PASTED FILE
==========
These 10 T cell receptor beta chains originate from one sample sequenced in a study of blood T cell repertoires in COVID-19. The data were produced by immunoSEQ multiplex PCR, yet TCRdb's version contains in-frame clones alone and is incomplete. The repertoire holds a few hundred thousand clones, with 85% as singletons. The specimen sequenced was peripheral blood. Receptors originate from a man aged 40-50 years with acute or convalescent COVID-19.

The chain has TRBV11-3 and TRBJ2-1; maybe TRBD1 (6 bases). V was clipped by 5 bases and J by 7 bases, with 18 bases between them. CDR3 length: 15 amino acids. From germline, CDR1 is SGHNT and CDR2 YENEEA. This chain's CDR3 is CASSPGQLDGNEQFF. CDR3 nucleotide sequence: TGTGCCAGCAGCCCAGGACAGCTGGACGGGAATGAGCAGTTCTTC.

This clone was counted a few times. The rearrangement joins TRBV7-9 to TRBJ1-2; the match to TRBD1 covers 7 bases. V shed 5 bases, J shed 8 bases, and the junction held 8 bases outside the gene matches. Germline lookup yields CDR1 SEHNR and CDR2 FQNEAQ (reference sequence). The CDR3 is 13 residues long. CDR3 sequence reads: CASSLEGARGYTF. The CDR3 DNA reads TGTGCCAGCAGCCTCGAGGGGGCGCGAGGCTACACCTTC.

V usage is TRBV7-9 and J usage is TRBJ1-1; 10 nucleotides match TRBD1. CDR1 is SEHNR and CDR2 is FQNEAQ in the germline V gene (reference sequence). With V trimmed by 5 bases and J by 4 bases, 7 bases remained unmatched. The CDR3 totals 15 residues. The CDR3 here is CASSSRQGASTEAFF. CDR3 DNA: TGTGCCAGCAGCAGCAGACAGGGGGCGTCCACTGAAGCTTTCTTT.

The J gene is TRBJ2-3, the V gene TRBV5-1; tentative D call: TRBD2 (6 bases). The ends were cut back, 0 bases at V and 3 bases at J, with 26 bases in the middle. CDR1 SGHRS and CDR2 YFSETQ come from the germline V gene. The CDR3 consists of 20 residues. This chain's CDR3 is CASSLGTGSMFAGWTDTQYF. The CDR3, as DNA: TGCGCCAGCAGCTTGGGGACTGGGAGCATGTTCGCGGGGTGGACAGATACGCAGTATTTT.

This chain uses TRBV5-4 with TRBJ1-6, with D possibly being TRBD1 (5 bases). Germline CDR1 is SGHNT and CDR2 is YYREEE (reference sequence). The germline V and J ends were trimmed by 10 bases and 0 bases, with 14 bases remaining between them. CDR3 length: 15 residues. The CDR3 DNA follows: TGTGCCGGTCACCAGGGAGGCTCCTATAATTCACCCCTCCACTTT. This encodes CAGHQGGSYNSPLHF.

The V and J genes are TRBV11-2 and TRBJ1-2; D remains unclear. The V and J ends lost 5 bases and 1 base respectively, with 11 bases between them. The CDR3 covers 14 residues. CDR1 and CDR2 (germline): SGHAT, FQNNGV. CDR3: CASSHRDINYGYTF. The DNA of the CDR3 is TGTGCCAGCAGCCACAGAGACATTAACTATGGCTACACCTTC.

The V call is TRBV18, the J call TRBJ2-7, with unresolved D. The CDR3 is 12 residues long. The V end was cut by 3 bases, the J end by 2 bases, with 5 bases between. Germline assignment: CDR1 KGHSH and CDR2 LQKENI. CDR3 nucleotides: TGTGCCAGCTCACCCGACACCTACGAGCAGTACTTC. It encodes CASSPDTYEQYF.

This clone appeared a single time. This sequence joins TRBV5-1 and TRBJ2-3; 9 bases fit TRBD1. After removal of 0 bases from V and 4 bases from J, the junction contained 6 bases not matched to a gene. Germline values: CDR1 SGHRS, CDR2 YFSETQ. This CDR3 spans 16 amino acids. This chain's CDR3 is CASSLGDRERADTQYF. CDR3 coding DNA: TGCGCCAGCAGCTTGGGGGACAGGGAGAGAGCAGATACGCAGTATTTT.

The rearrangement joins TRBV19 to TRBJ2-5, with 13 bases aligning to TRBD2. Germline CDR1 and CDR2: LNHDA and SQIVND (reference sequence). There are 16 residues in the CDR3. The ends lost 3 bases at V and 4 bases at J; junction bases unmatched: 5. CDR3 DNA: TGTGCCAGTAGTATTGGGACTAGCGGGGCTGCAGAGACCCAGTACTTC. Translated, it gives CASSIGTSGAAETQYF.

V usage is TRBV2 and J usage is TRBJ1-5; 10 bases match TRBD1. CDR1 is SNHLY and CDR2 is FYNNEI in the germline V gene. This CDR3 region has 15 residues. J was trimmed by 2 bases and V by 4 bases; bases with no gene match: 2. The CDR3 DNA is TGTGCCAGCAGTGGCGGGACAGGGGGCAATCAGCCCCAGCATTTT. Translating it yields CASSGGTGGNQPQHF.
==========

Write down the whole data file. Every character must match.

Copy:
These 10 T cell receptor beta chains originate from one sample sequenced in a study of blood T cell repertoires in COVID-19. The data were produced by immunoSEQ multiplex PCR, yet TCRdb's version contains in-frame clones alone and is incomplete. The repertoire holds a few hundred thousand clones, with 85% as singletons. The specimen sequenced was peripheral blood. Receptors originate from a man aged 40-50 years with acute or convalescent COVID-19.

The chain has TRBV11-3 and TRBJ2-1; maybe TRBD1 (6 bases). V was clipped by 5 bases and J by 7 bases, with 18 bases between them. CDR3 length: 15 amino acids. From germline, CDR1 is SGHNT and CDR2 YENEEA. This chain's CDR3 is CASSPGQLDGNEQFF. CDR3 nucleotide sequence: TGTGCCAGCAGCCCAGGACAGCTGGACGGGAATGAGCAGTTCTTC.

This clone was counted a few times. The rearrangement joins TRBV7-9 to TRBJ1-2; the match to TRBD1 covers 7 bases. V shed 5 bases, J shed 8 bases, and the junction held 8 bases outside the gene matches. Germline lookup yields CDR1 SEHNR and CDR2 FQNEAQ (reference sequence). The CDR3 is 13 residues long. CDR3 sequence reads: CASSLEGARGYTF. The CDR3 DNA reads TGTGCCAGCAGCCTCGAGGGGGCGCGAGGCTACACCTTC.

V usage is TRBV7-9 and J usage is TRBJ1-1; 10 nucleotides match TRBD1. CDR1 is SEHNR and CDR2 is FQNEAQ in the germline V gene (reference sequence). With V trimmed by 5 bases and J by 4 bases, 7 bases remained unmatched. The CDR3 totals 15 residues. The CDR3 here is CASSSRQGASTEAFF. CDR3 DNA: TGTGCCAGCAGCAGCAGACAGGGGGCGTCCACTGAAGCTTTCTTT.

The J gene is TRBJ2-3, the V gene TRBV5-1; tentative D call: TRBD2 (6 bases). The ends were cut back, 0 bases at V and 3 bases at J, with 26 bases in the middle. CDR1 SGHRS and CDR2 YFSETQ come from the germline V gene. The CDR3 consists of 20 residues. This chain's CDR3 is CASSLGTGSMFAGWTDTQYF. The CDR3, as DNA: TGCGCCAGCAGCTTGGGGACTGGGAGCATGTTCGCGGGGTGGACAGATACGCAGTATTTT.

This chain uses TRBV5-4 with TRBJ1-6, with D possibly being TRBD1 (5 bases). Germline CDR1 is SGHNT and CDR2 is YYREEE (reference sequence). The germline V and J ends were trimmed by 10 bases and 0 bases, with 14 bases remaining between them. CDR3 length: 15 residues. The CDR3 DNA follows: TGTGCCGGTCACCAGGGAGGCTCCTATAATTCACCCCTCCACTTT. This encodes CAGHQGGSYNSPLHF.

The V and J genes are TRBV11-2 and TRBJ1-2; D remains unclear. The V and J ends lost 5 bases and 1 base respectively, with 11 bases between them. The CDR3 covers 14 residues. CDR1 and CDR2 (germline): SGHAT, FQNNGV. CDR3: CASSHRDINYGYTF. The DNA of the CDR3 is TGTGCCAGCAGCCACAGAGACATTAACTATGGCTACACCTTC.

The V call is TRBV18, the J call TRBJ2-7, with unresolved D. The CDR3 is 12 residues long. The V end was cut by 3 bases, the J end by 2 bases, with 5 bases between. Germline assignment: CDR1 KGHSH and CDR2 LQKENI. CDR3 nucleotides: TGTGCCAGCTCACCCGACACCTACGAGCAGTACTTC. It encodes CASSPDTYEQYF.

This clone appeared a single time. This sequence joins TRBV5-1 and TRBJ2-3; 9 bases fit TRBD1. After removal of 0 bases from V and 4 bases from J, the junction contained 6 bases not matched to a gene. Germline values: CDR1 SGHRS, CDR2 YFSETQ. This CDR3 spans 16 amino acids. This chain's CDR3 is CASSLGDRERADTQYF. CDR3 coding DNA: TGCGCCAGCAGCTTGGGGGACAGGGAGAGAGCAGATACGCAGTATTTT.

The rearrangement joins TRBV19 to TRBJ2-5, with 13 bases aligning to TRBD2. Germline CDR1 and CDR2: LNHDA and SQIVND (reference sequence). There are 16 residues in the CDR3. The ends lost 3 bases at V and 4 bases at J; junction bases unmatched: 5. CDR3 DNA: TGTGCCAGTAGTATTGGGACTAGCGGGGCTGCAGAGACCCAGTACTTC. Translated, it gives CASSIGTSGAAETQYF.

V usage is TRBV2 and J usage is TRBJ1-5; 10 bases match TRBD1. CDR1 is SNHLY and CDR2 is FYNNEI in the germline V gene. This CDR3 region has 15 residues. J was trimmed by 2 bases and V by 4 bases; bases with no gene match: 2. The CDR3 DNA is TGTGCCAGCAGTGGCGGGACAGGGGGCAATCAGCCCCAGCATTTT. Translating it yields CASSGGTGGNQPQHF.